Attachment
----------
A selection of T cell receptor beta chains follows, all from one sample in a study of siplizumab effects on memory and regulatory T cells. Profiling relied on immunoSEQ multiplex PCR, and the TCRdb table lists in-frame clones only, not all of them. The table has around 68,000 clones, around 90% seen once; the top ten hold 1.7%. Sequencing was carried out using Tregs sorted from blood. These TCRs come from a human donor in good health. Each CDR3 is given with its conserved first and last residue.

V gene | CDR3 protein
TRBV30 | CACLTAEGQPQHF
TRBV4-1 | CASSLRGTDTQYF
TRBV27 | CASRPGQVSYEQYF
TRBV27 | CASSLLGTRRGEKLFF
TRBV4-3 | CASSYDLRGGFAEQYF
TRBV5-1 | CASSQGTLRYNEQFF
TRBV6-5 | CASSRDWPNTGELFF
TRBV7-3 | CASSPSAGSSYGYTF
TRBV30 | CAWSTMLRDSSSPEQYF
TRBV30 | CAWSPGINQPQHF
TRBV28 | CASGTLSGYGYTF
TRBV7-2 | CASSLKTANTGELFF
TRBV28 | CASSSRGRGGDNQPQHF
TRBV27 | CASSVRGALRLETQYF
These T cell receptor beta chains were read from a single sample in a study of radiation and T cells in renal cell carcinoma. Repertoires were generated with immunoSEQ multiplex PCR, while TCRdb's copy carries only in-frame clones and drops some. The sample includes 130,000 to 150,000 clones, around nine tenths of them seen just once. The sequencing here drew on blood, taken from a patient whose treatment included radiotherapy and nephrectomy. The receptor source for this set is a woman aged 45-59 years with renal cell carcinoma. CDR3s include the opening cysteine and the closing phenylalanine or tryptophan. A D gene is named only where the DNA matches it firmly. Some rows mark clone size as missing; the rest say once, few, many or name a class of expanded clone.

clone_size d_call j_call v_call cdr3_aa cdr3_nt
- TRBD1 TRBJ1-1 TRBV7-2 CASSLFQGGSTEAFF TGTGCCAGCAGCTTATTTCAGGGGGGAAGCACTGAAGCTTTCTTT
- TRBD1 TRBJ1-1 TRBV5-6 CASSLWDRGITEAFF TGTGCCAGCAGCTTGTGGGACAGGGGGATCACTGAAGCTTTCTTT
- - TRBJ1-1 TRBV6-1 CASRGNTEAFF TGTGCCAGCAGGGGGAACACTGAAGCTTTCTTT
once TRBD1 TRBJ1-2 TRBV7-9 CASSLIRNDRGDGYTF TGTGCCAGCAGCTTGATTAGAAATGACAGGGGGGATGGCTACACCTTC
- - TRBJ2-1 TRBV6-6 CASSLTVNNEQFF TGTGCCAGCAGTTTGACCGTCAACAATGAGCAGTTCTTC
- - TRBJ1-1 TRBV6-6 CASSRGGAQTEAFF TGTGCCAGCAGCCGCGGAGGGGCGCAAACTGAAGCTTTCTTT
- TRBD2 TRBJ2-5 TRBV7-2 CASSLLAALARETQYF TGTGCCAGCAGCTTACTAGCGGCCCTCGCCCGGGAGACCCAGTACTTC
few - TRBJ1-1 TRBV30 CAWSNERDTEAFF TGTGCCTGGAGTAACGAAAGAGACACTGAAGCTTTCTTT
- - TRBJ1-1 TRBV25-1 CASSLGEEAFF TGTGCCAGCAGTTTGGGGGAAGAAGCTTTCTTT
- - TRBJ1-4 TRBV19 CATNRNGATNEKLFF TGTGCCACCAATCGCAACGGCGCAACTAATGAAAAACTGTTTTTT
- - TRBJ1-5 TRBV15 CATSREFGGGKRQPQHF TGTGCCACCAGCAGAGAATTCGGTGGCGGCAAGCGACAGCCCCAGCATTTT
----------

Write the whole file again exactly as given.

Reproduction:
A selection of T cell receptor beta chains follows, all from one sample in a study of siplizumab effects on memory and regulatory T cells. Profiling relied on immunoSEQ multiplex PCR, and the TCRdb table lists in-frame clones only, not all of them. The table has around 68,000 clones, around 90% seen once; the top ten hold 1.7%. Sequencing was carried out using Tregs sorted from blood. These TCRs come from a human donor in good health. Each CDR3 is given with its conserved first and last residue.

V gene | CDR3 protein
TRBV30 | CACLTAEGQPQHF
TRBV4-1 | CASSLRGTDTQYF
TRBV27 | CASRPGQVSYEQYF
TRBV27 | CASSLLGTRRGEKLFF
TRBV4-3 | CASSYDLRGGFAEQYF
TRBV5-1 | CASSQGTLRYNEQFF
TRBV6-5 | CASSRDWPNTGELFF
TRBV7-3 | CASSPSAGSSYGYTF
TRBV30 | CAWSTMLRDSSSPEQYF
TRBV30 | CAWSPGINQPQHF
TRBV28 | CASGTLSGYGYTF
TRBV7-2 | CASSLKTANTGELFF
TRBV28 | CASSSRGRGGDNQPQHF
TRBV27 | CASSVRGALRLETQYF
These T cell receptor beta chains were read from a single sample in a study of radiation and T cells in renal cell carcinoma. Repertoires were generated with immunoSEQ multiplex PCR, while TCRdb's copy carries only in-frame clones and drops some. The sample includes 130,000 to 150,000 clones, around nine tenths of them seen just once. The sequencing here drew on blood, taken from a patient whose treatment included radiotherapy and nephrectomy. The receptor source for this set is a woman aged 45-59 years with renal cell carcinoma. CDR3s include the opening cysteine and the closing phenylalanine or tryptophan. A D gene is named only where the DNA matches it firmly. Some rows mark clone size as missing; the rest say once, few, many or name a class of expanded clone.

clone_size d_call j_call v_call cdr3_aa cdr3_nt
- TRBD1 TRBJ1-1 TRBV7-2 CASSLFQGGSTEAFF TGTGCCAGCAGCTTATTTCAGGGGGGAAGCACTGAAGCTTTCTTT
- TRBD1 TRBJ1-1 TRBV5-6 CASSLWDRGITEAFF TGTGCCAGCAGCTTGTGGGACAGGGGGATCACTGAAGCTTTCTTT
- - TRBJ1-1 TRBV6-1 CASRGNTEAFF TGTGCCAGCAGGGGGAACACTGAAGCTTTCTTT
once TRBD1 TRBJ1-2 TRBV7-9 CASSLIRNDRGDGYTF TGTGCCAGCAGCTTGATTAGAAATGACAGGGGGGATGGCTACACCTTC
- - TRBJ2-1 TRBV6-6 CASSLTVNNEQFF TGTGCCAGCAGTTTGACCGTCAACAATGAGCAGTTCTTC
- - TRBJ1-1 TRBV6-6 CASSRGGAQTEAFF TGTGCCAGCAGCCGCGGAGGGGCGCAAACTGAAGCTTTCTTT
- TRBD2 TRBJ2-5 TRBV7-2 CASSLLAALARETQYF TGTGCCAGCAGCTTACTAGCGGCCCTCGCCCGGGAGACCCAGTACTTC
few - TRBJ1-1 TRBV30 CAWSNERDTEAFF TGTGCCTGGAGTAACGAAAGAGACACTGAAGCTTTCTTT
- - TRBJ1-1 TRBV25-1 CASSLGEEAFF TGTGCCAGCAGTTTGGGGGAAGAAGCTTTCTTT
- - TRBJ1-4 TRBV19 CATNRNGATNEKLFF TGTGCCACCAATCGCAACGGCGCAACTAATGAAAAACTGTTTTTT
- - TRBJ1-5 TRBV15 CATSREFGGGKRQPQHF TGTGCCACCAGCAGAGAATTCGGTGGCGGCAAGCGACAGCCCCAGCATTTT